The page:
PW reports that the Authors Guild, AAP and Google $125 million preliminary settlement ends 3 years of litigation. And further "providing the broad framework for how books - and their content - will be sold in the digital age."

The agreement "ensures that, ...in the online world books will be discovered and rights holders compensated. The agreement gives authors and publishers two things they want the most: control over what is browsable and control of pricing for in-print copyrighted books."

Additionally, "The settlement also gives Google something it wanted, too, the opportunity to continue to (legally) scan copyrighted works and make them viewable, with the permission of the rights holders. The out-of-court settlement also avoids setting a precedent of what constitutes fair use in the digigal age. Google had contended that its scanning of copyrighted books from which it would show only snippets was fair use, a theory publishers and authors rejected."

This is a very complex issue, and I will do my best to cover it as the settlement details unfold.

Read more about it on the Author's Guild site. Links are included to both the official press release as well as the actual settlement agreement for those so inclined.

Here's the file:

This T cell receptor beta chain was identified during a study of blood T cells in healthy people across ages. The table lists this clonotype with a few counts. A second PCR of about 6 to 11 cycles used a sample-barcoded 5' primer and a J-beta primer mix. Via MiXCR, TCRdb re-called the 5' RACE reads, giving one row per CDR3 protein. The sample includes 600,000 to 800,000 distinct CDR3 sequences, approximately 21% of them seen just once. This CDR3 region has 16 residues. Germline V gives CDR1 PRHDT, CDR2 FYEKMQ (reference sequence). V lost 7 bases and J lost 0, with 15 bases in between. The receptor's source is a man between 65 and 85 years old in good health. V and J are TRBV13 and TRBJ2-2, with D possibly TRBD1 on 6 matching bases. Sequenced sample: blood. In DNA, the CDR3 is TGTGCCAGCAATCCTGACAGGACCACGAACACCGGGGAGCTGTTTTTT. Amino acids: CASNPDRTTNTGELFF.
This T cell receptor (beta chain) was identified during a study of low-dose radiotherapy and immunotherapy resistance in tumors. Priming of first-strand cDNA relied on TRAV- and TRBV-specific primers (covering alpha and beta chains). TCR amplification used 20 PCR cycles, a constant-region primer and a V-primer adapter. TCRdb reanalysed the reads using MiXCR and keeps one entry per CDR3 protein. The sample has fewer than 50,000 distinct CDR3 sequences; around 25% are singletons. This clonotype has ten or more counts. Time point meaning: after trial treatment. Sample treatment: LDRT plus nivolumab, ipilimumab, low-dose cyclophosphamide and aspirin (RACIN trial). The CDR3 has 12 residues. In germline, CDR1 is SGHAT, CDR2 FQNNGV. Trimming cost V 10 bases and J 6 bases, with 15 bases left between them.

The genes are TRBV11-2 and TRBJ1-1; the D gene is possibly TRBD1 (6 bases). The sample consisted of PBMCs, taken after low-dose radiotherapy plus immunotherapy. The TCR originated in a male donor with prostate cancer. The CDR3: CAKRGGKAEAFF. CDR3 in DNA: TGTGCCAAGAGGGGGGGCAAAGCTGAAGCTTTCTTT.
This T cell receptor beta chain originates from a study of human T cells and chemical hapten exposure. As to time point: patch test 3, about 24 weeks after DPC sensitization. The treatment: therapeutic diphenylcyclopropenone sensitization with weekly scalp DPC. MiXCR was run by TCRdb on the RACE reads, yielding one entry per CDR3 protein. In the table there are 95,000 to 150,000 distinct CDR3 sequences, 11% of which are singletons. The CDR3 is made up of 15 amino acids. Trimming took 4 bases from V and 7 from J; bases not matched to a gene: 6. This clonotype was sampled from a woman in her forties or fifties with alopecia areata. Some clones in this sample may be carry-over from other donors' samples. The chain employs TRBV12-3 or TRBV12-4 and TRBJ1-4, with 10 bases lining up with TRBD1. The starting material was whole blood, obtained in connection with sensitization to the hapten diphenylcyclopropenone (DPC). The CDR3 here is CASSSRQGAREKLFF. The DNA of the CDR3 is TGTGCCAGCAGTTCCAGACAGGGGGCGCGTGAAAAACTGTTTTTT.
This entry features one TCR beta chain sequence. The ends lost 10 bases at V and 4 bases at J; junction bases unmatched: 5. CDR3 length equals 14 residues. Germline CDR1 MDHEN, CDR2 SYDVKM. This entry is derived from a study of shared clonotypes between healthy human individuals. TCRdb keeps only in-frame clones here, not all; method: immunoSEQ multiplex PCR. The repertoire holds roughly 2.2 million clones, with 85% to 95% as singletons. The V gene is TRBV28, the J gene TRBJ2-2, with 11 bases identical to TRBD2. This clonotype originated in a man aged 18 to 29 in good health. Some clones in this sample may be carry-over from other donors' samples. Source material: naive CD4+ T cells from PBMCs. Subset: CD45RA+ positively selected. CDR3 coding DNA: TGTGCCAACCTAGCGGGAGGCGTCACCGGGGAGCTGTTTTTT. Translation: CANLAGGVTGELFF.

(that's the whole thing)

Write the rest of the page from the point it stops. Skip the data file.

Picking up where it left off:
Suffice it to say that this is one large first step on the road to recognizing the rights of authors in the world of internet and "e-media". As a new frontier, legally-speaking, it will require much legal action to define and hone the parameters that protect rightsholders by translating copyright issues and fair use issues for the new medium, but also allow business to be conducted without undue restriction.

PW also announces their picks in this issue for Best Books of the Year.

The Mass Market category includes the debut Avon novel of author Jordan Dane, No One Heard Her Scream, savying about the book "tight plotting and smooth prose...a story that appeals to mainstream thriller readers as well as romantic suspense fans". Another high-profile deal was the sale and publishing arrangement of Sherry Thomas' Private Arrangements (Bantam). It comes in for kudos - "Deft plotting and sparkling characterization mark this superior debut historical romance..." The other 3 mentions are Mira's The Face by Angela Hunt, HQN's Deadly Deceptions by Linda Lael Miller and Terry Spear's Sourcebooks' title, "Heart of the Wolf". It was particularly interesting to me that Harlequin had 2 titles receive mention, coming on the heels of last year's Quill Nominee under their Mira imprint, The Kommandant's Girl. For anyone who might think that HQN is all about category, their Mira, Luna and HQN imprints are obviously holding their own in the single title arena.